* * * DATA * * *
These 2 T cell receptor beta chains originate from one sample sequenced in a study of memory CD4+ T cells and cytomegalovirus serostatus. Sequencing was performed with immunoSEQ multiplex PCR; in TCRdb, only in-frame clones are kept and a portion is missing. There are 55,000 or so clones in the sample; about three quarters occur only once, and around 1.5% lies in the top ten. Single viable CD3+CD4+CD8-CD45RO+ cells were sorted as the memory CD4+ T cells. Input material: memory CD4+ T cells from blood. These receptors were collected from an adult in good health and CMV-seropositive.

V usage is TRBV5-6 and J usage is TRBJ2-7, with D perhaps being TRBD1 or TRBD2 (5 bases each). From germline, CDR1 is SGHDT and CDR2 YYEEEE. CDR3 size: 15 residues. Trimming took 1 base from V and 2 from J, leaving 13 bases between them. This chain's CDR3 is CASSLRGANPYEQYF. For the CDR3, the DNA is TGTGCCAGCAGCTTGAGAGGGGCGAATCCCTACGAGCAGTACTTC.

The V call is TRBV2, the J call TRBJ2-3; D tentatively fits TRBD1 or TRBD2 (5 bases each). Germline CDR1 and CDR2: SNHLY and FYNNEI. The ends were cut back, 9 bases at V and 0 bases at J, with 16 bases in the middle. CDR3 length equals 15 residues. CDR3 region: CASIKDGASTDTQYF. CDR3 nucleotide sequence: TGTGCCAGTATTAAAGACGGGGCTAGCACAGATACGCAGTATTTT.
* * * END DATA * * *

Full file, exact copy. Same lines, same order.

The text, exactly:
These 2 T cell receptor beta chains originate from one sample sequenced in a study of memory CD4+ T cells and cytomegalovirus serostatus. Sequencing was performed with immunoSEQ multiplex PCR; in TCRdb, only in-frame clones are kept and a portion is missing. There are 55,000 or so clones in the sample; about three quarters occur only once, and around 1.5% lies in the top ten. Single viable CD3+CD4+CD8-CD45RO+ cells were sorted as the memory CD4+ T cells. Input material: memory CD4+ T cells from blood. These receptors were collected from an adult in good health and CMV-seropositive.

V usage is TRBV5-6 and J usage is TRBJ2-7, with D perhaps being TRBD1 or TRBD2 (5 bases each). From germline, CDR1 is SGHDT and CDR2 YYEEEE. CDR3 size: 15 residues. Trimming took 1 base from V and 2 from J, leaving 13 bases between them. This chain's CDR3 is CASSLRGANPYEQYF. For the CDR3, the DNA is TGTGCCAGCAGCTTGAGAGGGGCGAATCCCTACGAGCAGTACTTC.

The V call is TRBV2, the J call TRBJ2-3; D tentatively fits TRBD1 or TRBD2 (5 bases each). Germline CDR1 and CDR2: SNHLY and FYNNEI. The ends were cut back, 9 bases at V and 0 bases at J, with 16 bases in the middle. CDR3 length equals 15 residues. CDR3 region: CASIKDGASTDTQYF. CDR3 nucleotide sequence: TGTGCCAGTATTAAAGACGGGGCTAGCACAGATACGCAGTATTTT.